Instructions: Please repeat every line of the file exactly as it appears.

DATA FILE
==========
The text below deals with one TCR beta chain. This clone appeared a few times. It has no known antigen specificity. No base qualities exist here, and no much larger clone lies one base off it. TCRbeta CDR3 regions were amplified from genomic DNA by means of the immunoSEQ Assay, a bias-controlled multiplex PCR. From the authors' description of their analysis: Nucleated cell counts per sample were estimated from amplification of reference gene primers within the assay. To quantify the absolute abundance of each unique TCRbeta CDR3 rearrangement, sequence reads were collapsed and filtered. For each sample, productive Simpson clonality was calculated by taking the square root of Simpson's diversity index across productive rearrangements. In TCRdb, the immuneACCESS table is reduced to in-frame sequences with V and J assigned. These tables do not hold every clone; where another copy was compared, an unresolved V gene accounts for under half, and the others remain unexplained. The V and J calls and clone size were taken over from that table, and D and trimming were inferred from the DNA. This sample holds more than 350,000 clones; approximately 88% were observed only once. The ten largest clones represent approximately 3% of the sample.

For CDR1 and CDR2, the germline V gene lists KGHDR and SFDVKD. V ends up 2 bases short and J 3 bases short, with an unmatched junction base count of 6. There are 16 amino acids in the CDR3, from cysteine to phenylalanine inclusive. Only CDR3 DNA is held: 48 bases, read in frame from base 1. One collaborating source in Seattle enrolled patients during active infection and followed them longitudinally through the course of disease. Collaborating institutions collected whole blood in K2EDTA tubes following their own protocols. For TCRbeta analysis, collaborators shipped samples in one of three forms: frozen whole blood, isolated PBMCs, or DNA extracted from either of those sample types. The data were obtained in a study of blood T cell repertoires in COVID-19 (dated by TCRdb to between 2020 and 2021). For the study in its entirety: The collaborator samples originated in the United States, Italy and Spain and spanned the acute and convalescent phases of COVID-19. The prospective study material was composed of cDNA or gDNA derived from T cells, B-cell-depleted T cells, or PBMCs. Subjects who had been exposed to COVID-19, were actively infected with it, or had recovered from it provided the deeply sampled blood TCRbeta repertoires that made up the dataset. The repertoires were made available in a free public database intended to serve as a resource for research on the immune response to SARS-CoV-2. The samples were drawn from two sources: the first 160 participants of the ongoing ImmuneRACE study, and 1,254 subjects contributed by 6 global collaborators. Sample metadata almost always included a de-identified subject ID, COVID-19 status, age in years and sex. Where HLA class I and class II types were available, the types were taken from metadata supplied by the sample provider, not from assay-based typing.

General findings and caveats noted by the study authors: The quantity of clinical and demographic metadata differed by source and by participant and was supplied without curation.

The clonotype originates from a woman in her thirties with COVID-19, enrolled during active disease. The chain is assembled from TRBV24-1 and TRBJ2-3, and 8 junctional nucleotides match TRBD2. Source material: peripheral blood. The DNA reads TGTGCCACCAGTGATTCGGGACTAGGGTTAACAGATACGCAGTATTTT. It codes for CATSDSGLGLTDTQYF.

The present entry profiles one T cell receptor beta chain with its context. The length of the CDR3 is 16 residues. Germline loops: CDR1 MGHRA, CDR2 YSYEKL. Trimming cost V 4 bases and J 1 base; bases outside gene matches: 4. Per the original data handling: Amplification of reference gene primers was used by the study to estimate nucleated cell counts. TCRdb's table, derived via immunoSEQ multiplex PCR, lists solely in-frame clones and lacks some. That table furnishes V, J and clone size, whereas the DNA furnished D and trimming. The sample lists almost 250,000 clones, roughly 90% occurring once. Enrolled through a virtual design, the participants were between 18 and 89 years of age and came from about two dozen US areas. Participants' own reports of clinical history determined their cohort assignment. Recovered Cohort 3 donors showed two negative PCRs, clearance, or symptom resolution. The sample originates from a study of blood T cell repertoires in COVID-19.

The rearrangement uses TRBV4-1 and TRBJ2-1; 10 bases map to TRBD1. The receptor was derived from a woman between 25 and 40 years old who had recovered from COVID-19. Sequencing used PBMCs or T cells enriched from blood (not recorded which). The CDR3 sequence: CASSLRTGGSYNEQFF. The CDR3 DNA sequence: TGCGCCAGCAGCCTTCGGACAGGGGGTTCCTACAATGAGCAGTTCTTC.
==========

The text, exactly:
The text below deals with one TCR beta chain. This clone appeared a few times. It has no known antigen specificity. No base qualities exist here, and no much larger clone lies one base off it. TCRbeta CDR3 regions were amplified from genomic DNA by means of the immunoSEQ Assay, a bias-controlled multiplex PCR. From the authors' description of their analysis: Nucleated cell counts per sample were estimated from amplification of reference gene primers within the assay. To quantify the absolute abundance of each unique TCRbeta CDR3 rearrangement, sequence reads were collapsed and filtered. For each sample, productive Simpson clonality was calculated by taking the square root of Simpson's diversity index across productive rearrangements. In TCRdb, the immuneACCESS table is reduced to in-frame sequences with V and J assigned. These tables do not hold every clone; where another copy was compared, an unresolved V gene accounts for under half, and the others remain unexplained. The V and J calls and clone size were taken over from that table, and D and trimming were inferred from the DNA. This sample holds more than 350,000 clones; approximately 88% were observed only once. The ten largest clones represent approximately 3% of the sample.

For CDR1 and CDR2, the germline V gene lists KGHDR and SFDVKD. V ends up 2 bases short and J 3 bases short, with an unmatched junction base count of 6. There are 16 amino acids in the CDR3, from cysteine to phenylalanine inclusive. Only CDR3 DNA is held: 48 bases, read in frame from base 1. One collaborating source in Seattle enrolled patients during active infection and followed them longitudinally through the course of disease. Collaborating institutions collected whole blood in K2EDTA tubes following their own protocols. For TCRbeta analysis, collaborators shipped samples in one of three forms: frozen whole blood, isolated PBMCs, or DNA extracted from either of those sample types. The data were obtained in a study of blood T cell repertoires in COVID-19 (dated by TCRdb to between 2020 and 2021). For the study in its entirety: The collaborator samples originated in the United States, Italy and Spain and spanned the acute and convalescent phases of COVID-19. The prospective study material was composed of cDNA or gDNA derived from T cells, B-cell-depleted T cells, or PBMCs. Subjects who had been exposed to COVID-19, were actively infected with it, or had recovered from it provided the deeply sampled blood TCRbeta repertoires that made up the dataset. The repertoires were made available in a free public database intended to serve as a resource for research on the immune response to SARS-CoV-2. The samples were drawn from two sources: the first 160 participants of the ongoing ImmuneRACE study, and 1,254 subjects contributed by 6 global collaborators. Sample metadata almost always included a de-identified subject ID, COVID-19 status, age in years and sex. Where HLA class I and class II types were available, the types were taken from metadata supplied by the sample provider, not from assay-based typing.

General findings and caveats noted by the study authors: The quantity of clinical and demographic metadata differed by source and by participant and was supplied without curation.

The clonotype originates from a woman in her thirties with COVID-19, enrolled during active disease. The chain is assembled from TRBV24-1 and TRBJ2-3, and 8 junctional nucleotides match TRBD2. Source material: peripheral blood. The DNA reads TGTGCCACCAGTGATTCGGGACTAGGGTTAACAGATACGCAGTATTTT. It codes for CATSDSGLGLTDTQYF.

The present entry profiles one T cell receptor beta chain with its context. The length of the CDR3 is 16 residues. Germline loops: CDR1 MGHRA, CDR2 YSYEKL. Trimming cost V 4 bases and J 1 base; bases outside gene matches: 4. Per the original data handling: Amplification of reference gene primers was used by the study to estimate nucleated cell counts. TCRdb's table, derived via immunoSEQ multiplex PCR, lists solely in-frame clones and lacks some. That table furnishes V, J and clone size, whereas the DNA furnished D and trimming. The sample lists almost 250,000 clones, roughly 90% occurring once. Enrolled through a virtual design, the participants were between 18 and 89 years of age and came from about two dozen US areas. Participants' own reports of clinical history determined their cohort assignment. Recovered Cohort 3 donors showed two negative PCRs, clearance, or symptom resolution. The sample originates from a study of blood T cell repertoires in COVID-19.

The rearrangement uses TRBV4-1 and TRBJ2-1; 10 bases map to TRBD1. The receptor was derived from a woman between 25 and 40 years old who had recovered from COVID-19. Sequencing used PBMCs or T cells enriched from blood (not recorded which). The CDR3 sequence: CASSLRTGGSYNEQFF. The CDR3 DNA sequence: TGCGCCAGCAGCCTTCGGACAGGGGGTTCCTACAATGAGCAGTTCTTC.